Japanese idol group AKB48 performs during the MTV Video Music Aid Japan in Chiba, near Tokyo June 25, 2011. REUTERS/Issei Kato
Cheers, tears and screams marked the crowning of a new leader of Japanese girl pop group AKB48, who was chosen by fans in a nationwide "election" that dominated the media for weeks.
In a three-hour show broadcast live from Tokyo's hallowed Budokan, 23-year-old Yuko Oshima was selected as leader and face of the group, which has been recognized by Guinness as the world's biggest girl pop group.
"The 48 group has high aspirations, and because of that we can go far," said the teary Oshima, after the results were announced late on Wednesday.
AKB48, founded in 2005, is known for its perky routines and high "kawaii," or cuteness, quotient. All of its members are in their teens or early 20s. Every year, fans vote to determine 64 of the most popular girls out of a 237-member pool who are then rotated in and out of four main troupes and several affiliated groups according to their popularity.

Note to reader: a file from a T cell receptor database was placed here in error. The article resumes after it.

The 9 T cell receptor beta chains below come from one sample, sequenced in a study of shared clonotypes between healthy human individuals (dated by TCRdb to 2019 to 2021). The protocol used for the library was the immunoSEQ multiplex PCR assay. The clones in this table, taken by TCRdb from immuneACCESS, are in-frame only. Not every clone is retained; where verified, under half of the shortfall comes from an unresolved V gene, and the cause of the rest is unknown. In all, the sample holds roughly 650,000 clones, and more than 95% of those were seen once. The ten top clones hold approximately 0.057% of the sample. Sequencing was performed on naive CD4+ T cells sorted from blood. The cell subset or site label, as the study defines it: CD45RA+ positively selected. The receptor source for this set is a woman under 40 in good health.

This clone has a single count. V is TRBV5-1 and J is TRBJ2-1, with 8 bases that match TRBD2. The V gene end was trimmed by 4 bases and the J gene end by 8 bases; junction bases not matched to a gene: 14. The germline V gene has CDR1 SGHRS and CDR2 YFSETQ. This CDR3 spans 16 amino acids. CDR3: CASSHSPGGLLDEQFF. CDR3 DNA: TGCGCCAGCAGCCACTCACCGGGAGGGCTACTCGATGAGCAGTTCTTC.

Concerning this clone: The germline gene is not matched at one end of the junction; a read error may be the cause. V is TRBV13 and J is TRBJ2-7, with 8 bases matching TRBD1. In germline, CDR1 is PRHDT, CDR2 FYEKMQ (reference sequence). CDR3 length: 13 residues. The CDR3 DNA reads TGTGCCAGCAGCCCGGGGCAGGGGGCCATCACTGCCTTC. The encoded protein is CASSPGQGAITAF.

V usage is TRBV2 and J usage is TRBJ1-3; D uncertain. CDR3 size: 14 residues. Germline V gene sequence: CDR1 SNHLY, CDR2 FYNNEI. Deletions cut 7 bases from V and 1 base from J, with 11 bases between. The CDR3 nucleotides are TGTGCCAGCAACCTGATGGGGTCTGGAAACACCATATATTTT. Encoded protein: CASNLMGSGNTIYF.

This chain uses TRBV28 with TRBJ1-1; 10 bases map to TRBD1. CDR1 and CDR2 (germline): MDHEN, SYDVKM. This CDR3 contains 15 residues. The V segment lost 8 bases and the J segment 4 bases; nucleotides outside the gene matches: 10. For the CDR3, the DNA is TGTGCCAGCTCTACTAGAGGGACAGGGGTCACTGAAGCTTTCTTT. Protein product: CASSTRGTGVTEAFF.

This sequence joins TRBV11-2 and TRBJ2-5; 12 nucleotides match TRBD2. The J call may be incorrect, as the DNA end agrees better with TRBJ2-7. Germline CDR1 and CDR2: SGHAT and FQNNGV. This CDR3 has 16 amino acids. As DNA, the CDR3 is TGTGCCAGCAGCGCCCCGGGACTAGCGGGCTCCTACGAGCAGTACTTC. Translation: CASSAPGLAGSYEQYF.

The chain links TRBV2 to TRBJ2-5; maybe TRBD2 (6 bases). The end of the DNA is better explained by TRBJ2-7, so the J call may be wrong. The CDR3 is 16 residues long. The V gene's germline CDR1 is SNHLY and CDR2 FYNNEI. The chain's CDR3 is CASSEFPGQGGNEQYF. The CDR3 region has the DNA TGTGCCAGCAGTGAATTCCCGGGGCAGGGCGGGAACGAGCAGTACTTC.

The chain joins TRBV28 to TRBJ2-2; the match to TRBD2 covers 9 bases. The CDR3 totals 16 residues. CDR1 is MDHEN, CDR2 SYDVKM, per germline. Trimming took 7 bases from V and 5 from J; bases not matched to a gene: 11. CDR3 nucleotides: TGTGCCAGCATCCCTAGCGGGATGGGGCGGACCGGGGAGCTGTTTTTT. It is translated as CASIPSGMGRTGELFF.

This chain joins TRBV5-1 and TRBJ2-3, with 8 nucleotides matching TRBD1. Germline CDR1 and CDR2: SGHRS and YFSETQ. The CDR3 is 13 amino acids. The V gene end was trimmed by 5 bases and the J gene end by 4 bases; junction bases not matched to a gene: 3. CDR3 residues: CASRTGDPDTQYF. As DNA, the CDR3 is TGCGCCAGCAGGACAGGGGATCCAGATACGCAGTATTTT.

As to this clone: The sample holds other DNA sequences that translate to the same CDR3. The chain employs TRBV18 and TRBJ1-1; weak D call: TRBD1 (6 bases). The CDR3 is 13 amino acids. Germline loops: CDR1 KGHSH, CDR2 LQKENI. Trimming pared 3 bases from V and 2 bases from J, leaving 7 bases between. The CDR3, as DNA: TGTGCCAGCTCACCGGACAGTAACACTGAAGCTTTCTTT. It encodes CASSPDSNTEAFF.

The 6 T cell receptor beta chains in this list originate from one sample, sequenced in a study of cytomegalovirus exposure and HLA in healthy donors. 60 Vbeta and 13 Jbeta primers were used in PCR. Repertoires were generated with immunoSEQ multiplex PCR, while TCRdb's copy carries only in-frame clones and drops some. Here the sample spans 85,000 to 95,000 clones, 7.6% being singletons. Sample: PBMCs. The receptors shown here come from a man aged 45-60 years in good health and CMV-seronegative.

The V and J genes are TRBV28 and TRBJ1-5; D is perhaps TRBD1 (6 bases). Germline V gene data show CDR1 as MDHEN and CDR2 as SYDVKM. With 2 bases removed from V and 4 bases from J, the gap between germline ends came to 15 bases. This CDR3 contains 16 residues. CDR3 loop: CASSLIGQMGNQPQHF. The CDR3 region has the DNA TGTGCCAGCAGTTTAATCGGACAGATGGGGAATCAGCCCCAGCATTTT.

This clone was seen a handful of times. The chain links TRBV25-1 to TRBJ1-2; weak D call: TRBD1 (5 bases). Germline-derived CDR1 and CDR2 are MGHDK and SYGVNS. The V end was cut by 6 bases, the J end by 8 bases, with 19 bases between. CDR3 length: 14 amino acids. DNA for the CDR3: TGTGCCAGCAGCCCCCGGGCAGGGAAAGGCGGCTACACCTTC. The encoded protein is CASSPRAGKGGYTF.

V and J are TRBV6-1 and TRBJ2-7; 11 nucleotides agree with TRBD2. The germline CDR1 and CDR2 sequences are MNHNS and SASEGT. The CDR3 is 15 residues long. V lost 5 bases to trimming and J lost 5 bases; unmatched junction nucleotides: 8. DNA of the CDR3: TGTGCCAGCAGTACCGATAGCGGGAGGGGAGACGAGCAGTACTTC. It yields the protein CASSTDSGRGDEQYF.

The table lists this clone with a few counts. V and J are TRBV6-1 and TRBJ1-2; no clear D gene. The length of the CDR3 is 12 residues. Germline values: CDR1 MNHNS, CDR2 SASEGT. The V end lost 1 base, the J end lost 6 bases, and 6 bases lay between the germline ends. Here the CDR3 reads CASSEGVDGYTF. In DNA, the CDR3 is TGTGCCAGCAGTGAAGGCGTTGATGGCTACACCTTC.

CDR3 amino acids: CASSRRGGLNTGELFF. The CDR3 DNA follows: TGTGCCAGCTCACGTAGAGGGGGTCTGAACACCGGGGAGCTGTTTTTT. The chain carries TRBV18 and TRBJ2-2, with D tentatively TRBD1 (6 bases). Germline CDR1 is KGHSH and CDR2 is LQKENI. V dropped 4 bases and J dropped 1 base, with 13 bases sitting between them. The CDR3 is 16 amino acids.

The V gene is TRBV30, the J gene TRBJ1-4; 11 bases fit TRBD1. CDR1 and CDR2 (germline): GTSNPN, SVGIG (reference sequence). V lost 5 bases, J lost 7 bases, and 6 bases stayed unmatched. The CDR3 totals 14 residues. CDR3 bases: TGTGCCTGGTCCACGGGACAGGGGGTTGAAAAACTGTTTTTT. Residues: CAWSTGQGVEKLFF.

The top vote winner becomes leader and gets to stand center of the group in live concerts, as well as lead dance performances. The media attention she receives usually means more endorsements and advertising.
Votes are cast by fans who fill out a ballot to determine the most popular members of the group.
In a stroke of marketing brilliance, the ballots are obtained by buying a copy of the group's latest single - this time with the title "Manatsu no Sounds Good," which mingles Japanese and English and roughly translates into "It Sounds Good in Full Summer."
Some hard-core fans will buy hundreds of CDs to give their favorite a boost. They then proceed to an internet site where they input a number contained in the CD, and cast their vote.
The song, which retailed at 1,600 yen ($20), sold more than a million copies in its first day. The group's CDs regularly top domestic charts.
Experts say the group's popularity derives at least partly from their girl-next-door quality.
"These girls start from the amateur level and are unskilled in singing and dancing. But the thing is that they grow together with the fans," said Hidetomi Tanaka, a professor at Joubu University. "The narrative can be called the growth of an idol."
The "AKB" in the name is a reference to Akihabara, Tokyo's high-tech mecca for geeks, where the group has a theatre. The band's popularity is high overseas as well, with sister groups based in Jakarta, Taipei and Shanghai.